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Nos. 61 & 61a, High Street

There is no identifiable occupant for No. 61 in Pigot’s directories for 1822 or 1830 or in White’s for 1836.

When the premises were sold at auction in 1845, the particulars included the following description of the accommodation:-

‘HOUSE and SHOP in High Street, Lynn. A very commodious and convenient Shop, fitted up with Glass Cases, Shelves and Counters, and good Dwelling house, desirably situated for trade, on the East side of High Street, near the Tuesday Market Place, with suitable Offices and small Yard, lately occupied by Mr. Kisch, Tailor and Draper.’

There is a gap in the records for occupiers of No. 61 after 1896. There are no directory entries for this address in 1900, 1904 or 1908, and no relevant advertisements during these years have been found.

In the 1950s, when Sketchley’s cleaners were here, the upstairs flat was accessed through the shop. The London Kiosk had a small part of the shop where they sold tobacco and cigarettes (see No. 61a).

c1839 – 1844 (Benjamin Kisch)

Benjamin Kisch’s business as a tailor, hatter and draper was listed here in 1839 (Pigot). He was here for only a very few years, and all of his stock. Together with his household furniture, was sold at auction on 30th December, 1844:-

‘To Be Sold by Auction, by Mr. W. Wilde, on the premises of Mr. B. KISCH, No. 61, High Street, Lynn, on Monday, 30th December, and following days, All the valuable and extensive Stock of CLOTHS, SATINS, WAISTCOATINGS, Ready-Made Clothes, etc., HOUSEHOLD FURNITURE and Other Effects.’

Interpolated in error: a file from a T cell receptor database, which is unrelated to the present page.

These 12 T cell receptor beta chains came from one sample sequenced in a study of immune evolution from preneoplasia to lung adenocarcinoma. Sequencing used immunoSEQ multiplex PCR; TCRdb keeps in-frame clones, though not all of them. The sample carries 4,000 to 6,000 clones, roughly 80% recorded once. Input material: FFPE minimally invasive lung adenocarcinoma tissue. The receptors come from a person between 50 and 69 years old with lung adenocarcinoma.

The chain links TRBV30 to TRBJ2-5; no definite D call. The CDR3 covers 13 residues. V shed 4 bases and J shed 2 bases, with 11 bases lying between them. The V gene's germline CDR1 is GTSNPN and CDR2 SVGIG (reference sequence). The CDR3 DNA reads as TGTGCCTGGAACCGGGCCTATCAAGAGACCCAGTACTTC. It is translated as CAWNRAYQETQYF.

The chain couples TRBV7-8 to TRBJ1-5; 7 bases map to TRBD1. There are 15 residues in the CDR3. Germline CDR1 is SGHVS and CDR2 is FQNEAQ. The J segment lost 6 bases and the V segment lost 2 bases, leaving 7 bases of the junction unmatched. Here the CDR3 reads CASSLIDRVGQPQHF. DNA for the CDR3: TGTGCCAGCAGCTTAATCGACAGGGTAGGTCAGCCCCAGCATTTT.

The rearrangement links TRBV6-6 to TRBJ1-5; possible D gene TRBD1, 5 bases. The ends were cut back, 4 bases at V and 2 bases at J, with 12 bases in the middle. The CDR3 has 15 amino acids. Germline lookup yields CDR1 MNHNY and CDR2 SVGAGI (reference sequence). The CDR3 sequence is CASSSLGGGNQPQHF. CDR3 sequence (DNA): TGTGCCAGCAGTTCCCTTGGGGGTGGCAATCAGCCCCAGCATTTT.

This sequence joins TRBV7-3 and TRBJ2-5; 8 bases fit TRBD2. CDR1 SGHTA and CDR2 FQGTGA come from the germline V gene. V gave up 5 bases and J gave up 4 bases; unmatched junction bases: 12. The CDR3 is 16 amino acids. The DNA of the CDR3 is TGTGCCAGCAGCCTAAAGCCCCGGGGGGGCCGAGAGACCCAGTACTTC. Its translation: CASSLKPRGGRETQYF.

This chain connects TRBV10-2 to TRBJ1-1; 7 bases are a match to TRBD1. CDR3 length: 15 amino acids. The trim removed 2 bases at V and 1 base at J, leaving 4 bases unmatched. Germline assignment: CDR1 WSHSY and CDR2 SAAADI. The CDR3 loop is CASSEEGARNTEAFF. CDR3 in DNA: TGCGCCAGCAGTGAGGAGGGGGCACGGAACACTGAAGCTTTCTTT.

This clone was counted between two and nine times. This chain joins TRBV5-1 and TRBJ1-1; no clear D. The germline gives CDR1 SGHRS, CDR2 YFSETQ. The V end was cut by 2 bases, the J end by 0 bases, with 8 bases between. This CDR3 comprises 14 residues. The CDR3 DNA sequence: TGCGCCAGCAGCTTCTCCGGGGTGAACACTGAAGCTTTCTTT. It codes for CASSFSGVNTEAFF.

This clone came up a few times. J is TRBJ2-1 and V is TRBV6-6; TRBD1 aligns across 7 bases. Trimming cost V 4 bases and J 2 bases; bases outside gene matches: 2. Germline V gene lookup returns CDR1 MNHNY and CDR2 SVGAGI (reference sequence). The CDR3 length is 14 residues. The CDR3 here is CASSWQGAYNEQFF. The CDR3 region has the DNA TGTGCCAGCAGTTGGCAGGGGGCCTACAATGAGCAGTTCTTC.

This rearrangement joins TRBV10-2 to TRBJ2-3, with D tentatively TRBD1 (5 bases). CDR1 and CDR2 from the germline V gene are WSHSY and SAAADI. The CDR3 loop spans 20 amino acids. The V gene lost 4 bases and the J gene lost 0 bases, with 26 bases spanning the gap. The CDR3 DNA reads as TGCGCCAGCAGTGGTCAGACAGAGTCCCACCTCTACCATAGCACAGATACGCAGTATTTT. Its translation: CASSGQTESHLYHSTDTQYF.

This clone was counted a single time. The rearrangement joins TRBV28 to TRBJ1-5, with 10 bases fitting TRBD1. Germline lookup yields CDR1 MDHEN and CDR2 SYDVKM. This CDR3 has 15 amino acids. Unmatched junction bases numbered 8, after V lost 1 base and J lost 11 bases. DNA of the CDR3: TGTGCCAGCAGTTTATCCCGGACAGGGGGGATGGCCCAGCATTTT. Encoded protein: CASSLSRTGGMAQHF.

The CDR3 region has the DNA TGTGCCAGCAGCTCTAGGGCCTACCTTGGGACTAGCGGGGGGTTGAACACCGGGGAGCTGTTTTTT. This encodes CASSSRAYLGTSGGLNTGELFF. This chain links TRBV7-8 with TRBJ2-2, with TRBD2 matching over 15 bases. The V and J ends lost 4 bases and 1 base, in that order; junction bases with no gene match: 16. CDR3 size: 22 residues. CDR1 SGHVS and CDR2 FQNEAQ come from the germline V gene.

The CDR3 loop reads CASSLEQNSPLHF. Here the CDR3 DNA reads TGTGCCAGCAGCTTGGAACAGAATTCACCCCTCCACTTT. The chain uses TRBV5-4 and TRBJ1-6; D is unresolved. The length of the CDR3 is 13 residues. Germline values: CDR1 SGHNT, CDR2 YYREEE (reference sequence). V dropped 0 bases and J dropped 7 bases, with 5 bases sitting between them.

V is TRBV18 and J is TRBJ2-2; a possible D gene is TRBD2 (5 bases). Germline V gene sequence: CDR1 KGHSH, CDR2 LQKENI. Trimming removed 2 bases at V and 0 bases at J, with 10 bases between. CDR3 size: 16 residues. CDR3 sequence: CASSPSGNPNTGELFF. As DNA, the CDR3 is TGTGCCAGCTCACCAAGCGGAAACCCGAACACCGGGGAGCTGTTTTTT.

Benjamin Kisch had been listed at No. 62 in 1836, and more details about him will be found under that address. He may have moved here when Nos. 62 & 63 were sold in 1841. In 1851 he was living and working in Westminster.

1846 (Ann Mary Maystone)

Ann Mayston (b. c1826), a milliner and straw hat maker was listed here in Kelly’s Nine Counties Directory for 1846. In most of the parish and civil records, the name was spelled with an ‘e’ at the end. In 1841 she was living with her family in Bridge Street and working as a tailoress. The 1846 entry raises some questions because she had a young child born in 1844 and had married Edward Wright, the father of her child, in 1845. However, the explanation may simply be that she had booked the entry in Kelly before her marriage. It is probable that she had use of only part of the premises here because Kelly also listed the brush makers Birch and Son at this address in 1846 (see below).

Ann’s parents were William Maystone, a coal porter (b.c1791 in Lynn– d. 1852, aged about 61) and his wife Mary (b. c1791 in Holme – d. 1857, aged about 66). William and Mary were living in Bridge Street, Lynn in 1841 and at Quincey’s Yard at 46, High Street in 1851.  They had at least five children, all born in Lynn:-